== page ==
Debt can be detrimental for fresh graduates. If you had to take on debt to fund your studies, then paying it off should be a top priority, especially if it incurs higher interest rates than your potential savings. 

While certain debts with low interest rates may seem less urgent, it's still advisable to clear them swiftly to avoid potential complications in the future. For example, even though PTPTN falls into this category, expedite the repayment process to alleviate future financial burdens.

Apply for a Credit Card and Build a Credit Score 

Establishing a solid credit history is essential for future financial undertakings, such as applying for a mortgage to buy your first home. The best way to begin building a credit history (or credit score) is to apply for a credit card and use that fairly regularly. 

However, responsible usage of credit cards is key – especially if you’re on a graduate salary. Treat your credit card the same way you would a debit card. Limit its usage only to expenses that you can immediately afford. Ensure you pay off the credit card bill in full every month to maintain an excellent credit score.

Your credit score is also linked to any other outstanding debts you may have. This just underscores the importance of servicing your existing debts consistently, as stated in the previous section! 

Sign Up for Basic Medical Insurance

When it comes to insurance, the only thing most fresh graduates without ongoing medical conditions will really need is a basic medical insurance plan. Take advantage of the lower premiums while you’re still young and sign up for a plan to give yourself more security in terms of future medical expenses. 

You may be wondering whether it’s worth it to invest more on additional insurance riders or plans at this stage. The general answer is: not really. Most current riders or plans that can be afforded on a graduate-level salary are mainly just upsells that benefit the insurance company more than you. Closer examination often reveals that you won’t get very meaningful returns on those, or that the payouts are limited to very highly specific circumstances only.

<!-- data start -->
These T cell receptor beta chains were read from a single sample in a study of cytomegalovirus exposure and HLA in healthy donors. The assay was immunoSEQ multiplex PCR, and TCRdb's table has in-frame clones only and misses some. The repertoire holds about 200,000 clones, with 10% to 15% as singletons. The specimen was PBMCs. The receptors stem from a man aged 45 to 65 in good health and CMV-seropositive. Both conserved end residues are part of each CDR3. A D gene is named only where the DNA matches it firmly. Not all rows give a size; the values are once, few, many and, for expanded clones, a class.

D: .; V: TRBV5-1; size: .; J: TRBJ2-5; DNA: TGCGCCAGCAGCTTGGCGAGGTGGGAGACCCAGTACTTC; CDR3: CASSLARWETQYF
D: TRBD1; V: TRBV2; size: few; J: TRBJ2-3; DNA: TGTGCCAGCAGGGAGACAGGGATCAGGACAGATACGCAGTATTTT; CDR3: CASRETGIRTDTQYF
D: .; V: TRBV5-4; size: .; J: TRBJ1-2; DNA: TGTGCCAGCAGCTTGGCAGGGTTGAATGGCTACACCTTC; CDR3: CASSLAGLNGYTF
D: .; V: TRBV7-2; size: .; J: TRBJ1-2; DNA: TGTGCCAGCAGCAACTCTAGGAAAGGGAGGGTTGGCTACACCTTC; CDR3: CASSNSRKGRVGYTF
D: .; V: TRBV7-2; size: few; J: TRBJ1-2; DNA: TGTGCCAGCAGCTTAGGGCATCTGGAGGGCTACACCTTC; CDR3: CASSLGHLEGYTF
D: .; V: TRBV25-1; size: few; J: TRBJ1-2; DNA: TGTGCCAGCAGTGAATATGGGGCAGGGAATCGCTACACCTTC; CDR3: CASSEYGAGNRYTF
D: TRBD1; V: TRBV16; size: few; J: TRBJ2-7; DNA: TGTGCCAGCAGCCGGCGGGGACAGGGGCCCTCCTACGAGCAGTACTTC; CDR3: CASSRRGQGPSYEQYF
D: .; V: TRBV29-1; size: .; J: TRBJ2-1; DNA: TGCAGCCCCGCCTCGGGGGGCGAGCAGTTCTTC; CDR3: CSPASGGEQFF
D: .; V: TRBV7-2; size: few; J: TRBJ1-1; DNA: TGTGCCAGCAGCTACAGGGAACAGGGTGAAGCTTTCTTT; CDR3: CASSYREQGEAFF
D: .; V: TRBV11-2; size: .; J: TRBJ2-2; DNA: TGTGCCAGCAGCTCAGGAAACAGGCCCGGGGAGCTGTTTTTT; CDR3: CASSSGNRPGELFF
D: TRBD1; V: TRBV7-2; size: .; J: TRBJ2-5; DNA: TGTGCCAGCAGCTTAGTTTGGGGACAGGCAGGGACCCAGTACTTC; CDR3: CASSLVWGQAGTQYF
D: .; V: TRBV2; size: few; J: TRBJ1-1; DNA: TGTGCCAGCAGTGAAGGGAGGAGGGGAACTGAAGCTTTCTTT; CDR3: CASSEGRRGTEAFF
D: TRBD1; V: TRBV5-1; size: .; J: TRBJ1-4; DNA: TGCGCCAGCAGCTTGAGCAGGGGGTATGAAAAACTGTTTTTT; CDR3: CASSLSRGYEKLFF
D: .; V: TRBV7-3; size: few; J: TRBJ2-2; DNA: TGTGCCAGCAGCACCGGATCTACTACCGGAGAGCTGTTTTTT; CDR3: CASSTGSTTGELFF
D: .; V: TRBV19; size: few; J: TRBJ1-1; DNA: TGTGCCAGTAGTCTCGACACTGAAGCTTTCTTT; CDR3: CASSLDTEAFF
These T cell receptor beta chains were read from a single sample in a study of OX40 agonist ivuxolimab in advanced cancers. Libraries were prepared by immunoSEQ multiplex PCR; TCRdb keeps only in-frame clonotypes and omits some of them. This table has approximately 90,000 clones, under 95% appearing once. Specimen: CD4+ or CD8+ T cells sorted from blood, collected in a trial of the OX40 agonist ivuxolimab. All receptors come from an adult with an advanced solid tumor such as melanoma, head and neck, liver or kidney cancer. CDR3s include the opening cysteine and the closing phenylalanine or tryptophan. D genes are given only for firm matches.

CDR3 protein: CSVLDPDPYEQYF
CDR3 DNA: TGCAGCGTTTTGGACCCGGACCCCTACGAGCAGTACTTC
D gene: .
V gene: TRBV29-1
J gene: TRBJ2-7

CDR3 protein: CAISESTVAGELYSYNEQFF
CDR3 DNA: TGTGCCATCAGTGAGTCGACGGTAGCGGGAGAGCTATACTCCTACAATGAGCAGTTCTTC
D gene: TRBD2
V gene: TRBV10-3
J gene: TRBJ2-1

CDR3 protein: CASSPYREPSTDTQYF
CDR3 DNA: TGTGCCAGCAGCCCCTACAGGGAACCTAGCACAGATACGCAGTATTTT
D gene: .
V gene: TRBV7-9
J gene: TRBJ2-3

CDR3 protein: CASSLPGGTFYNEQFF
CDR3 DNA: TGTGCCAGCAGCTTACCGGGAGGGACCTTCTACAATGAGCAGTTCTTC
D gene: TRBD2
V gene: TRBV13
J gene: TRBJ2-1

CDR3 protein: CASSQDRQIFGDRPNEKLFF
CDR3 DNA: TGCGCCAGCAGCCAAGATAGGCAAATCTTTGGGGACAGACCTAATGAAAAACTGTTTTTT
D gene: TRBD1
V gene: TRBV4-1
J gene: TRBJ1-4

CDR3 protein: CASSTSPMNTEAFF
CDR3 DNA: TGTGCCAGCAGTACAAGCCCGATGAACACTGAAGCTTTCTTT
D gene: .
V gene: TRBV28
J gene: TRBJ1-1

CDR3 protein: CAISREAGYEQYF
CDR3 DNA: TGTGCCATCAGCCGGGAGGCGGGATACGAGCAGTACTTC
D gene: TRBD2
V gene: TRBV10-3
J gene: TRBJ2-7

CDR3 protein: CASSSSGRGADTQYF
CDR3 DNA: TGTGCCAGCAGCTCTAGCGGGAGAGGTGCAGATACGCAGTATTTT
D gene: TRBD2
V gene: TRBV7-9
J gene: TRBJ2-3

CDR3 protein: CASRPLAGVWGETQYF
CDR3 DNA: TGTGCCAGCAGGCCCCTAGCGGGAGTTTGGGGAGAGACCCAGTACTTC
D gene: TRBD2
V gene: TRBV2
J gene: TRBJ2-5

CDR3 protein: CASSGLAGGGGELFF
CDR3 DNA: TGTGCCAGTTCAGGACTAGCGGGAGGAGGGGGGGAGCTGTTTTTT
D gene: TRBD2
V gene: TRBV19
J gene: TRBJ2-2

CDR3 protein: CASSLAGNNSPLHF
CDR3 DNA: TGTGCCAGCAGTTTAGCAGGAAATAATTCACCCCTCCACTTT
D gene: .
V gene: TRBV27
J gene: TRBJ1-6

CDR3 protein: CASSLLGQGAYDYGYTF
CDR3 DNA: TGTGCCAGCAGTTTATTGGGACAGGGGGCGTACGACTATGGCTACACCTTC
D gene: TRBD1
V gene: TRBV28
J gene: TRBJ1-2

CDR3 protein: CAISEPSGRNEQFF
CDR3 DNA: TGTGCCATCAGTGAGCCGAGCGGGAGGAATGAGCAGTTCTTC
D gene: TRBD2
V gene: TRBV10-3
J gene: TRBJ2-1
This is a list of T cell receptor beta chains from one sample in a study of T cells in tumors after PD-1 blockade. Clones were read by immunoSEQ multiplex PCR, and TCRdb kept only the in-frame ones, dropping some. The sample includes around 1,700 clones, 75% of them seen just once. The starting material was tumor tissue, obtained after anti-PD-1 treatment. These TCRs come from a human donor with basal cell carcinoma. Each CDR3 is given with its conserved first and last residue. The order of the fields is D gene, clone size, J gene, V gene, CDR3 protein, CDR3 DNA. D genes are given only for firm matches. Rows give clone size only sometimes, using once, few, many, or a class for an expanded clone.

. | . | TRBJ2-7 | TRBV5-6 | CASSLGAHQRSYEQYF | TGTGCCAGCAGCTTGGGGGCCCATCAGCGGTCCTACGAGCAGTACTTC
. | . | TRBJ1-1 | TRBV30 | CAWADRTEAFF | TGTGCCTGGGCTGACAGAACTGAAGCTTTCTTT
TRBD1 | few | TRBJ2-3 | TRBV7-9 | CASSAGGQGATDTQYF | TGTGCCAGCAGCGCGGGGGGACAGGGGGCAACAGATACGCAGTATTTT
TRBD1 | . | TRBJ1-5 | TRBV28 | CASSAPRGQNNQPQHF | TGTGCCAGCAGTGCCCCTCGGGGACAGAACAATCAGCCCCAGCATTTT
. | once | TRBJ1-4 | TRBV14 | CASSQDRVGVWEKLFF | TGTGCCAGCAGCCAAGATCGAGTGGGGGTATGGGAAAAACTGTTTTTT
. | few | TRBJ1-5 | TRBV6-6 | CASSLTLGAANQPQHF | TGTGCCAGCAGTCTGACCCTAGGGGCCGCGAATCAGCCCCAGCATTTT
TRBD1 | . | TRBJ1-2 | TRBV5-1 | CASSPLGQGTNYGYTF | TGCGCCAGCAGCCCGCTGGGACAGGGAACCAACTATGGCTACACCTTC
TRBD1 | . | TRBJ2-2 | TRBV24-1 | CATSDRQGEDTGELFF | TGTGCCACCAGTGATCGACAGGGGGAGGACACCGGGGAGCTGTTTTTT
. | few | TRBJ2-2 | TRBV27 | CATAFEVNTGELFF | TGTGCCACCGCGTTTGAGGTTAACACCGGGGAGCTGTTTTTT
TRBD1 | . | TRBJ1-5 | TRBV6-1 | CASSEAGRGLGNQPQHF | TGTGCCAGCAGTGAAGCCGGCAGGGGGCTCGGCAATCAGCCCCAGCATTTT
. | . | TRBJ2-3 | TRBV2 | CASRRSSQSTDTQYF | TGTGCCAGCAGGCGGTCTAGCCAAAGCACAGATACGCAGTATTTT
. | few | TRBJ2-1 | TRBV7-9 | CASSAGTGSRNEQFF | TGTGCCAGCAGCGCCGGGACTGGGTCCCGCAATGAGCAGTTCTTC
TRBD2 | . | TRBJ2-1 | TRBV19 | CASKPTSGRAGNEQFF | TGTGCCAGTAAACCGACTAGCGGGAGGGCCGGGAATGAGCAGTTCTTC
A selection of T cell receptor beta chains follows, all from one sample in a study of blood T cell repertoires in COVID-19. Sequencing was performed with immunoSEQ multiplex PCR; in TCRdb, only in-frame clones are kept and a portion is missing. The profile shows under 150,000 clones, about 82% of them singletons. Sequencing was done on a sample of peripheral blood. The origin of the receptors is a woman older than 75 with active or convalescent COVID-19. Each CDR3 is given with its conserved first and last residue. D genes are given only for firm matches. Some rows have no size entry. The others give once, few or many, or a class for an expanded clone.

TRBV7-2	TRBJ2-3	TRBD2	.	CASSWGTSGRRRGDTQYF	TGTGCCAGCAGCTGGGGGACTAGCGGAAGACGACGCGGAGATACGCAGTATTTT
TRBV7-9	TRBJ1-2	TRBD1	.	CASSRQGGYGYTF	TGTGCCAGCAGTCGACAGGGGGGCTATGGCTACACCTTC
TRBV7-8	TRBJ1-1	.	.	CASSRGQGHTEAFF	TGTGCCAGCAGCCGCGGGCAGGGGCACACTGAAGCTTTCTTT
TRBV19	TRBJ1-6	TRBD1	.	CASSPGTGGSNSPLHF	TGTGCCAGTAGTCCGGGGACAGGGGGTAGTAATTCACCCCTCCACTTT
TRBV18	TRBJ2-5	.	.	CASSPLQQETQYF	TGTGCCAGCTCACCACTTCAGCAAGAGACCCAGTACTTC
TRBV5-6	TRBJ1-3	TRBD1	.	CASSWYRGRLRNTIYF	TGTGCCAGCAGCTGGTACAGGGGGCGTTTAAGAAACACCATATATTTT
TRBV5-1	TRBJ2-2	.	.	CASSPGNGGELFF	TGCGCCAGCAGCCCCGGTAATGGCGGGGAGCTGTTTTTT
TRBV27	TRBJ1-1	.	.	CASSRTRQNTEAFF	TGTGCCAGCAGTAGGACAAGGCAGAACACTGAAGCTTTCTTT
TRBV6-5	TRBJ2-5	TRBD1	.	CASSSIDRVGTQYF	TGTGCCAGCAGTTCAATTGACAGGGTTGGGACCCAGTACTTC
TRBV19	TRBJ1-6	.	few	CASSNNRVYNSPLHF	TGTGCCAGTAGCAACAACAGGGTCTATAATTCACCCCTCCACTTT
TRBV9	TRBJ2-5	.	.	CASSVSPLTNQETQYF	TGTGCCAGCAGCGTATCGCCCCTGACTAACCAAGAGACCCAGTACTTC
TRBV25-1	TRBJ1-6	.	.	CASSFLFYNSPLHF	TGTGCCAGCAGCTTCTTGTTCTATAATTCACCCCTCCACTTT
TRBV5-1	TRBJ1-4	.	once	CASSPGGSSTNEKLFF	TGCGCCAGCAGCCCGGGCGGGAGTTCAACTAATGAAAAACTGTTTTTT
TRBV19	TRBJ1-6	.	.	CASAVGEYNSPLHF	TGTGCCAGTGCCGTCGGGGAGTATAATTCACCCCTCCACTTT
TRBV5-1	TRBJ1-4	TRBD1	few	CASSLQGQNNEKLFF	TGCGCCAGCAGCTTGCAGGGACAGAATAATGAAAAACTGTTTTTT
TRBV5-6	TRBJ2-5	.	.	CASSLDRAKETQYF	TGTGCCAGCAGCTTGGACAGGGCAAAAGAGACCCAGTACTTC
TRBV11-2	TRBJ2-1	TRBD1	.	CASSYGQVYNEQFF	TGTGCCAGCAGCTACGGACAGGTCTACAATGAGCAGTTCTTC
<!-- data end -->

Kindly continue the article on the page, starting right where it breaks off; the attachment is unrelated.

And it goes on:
Stick with just a basic plan for now. You can always revisit your insurance needs later on in your career as your earning potential grows.

Don’t Forget to Live a Little

Still, after all is said and done, remember that balancing financial responsibility with personal enjoyment is crucial. Set aside a small budget for leisure activities, experiences, or hobbies whenever possible to maintain a healthy work-life balance. You deserve to treat yourself every now and then and enjoy nice things too!

In particular, try not to skimp on better food. It may cost a bit more to eat healthier right now, but this helps offset the risk of more expensive health complications further down the line. Don’t starve yourself or cut corners on food just to hit financial goals. You can even get affordably-priced healthy food at a hawker or a mamak if you know what to look out for.

Your health will thank you in the future, and you’ll feel happier in the present moment too!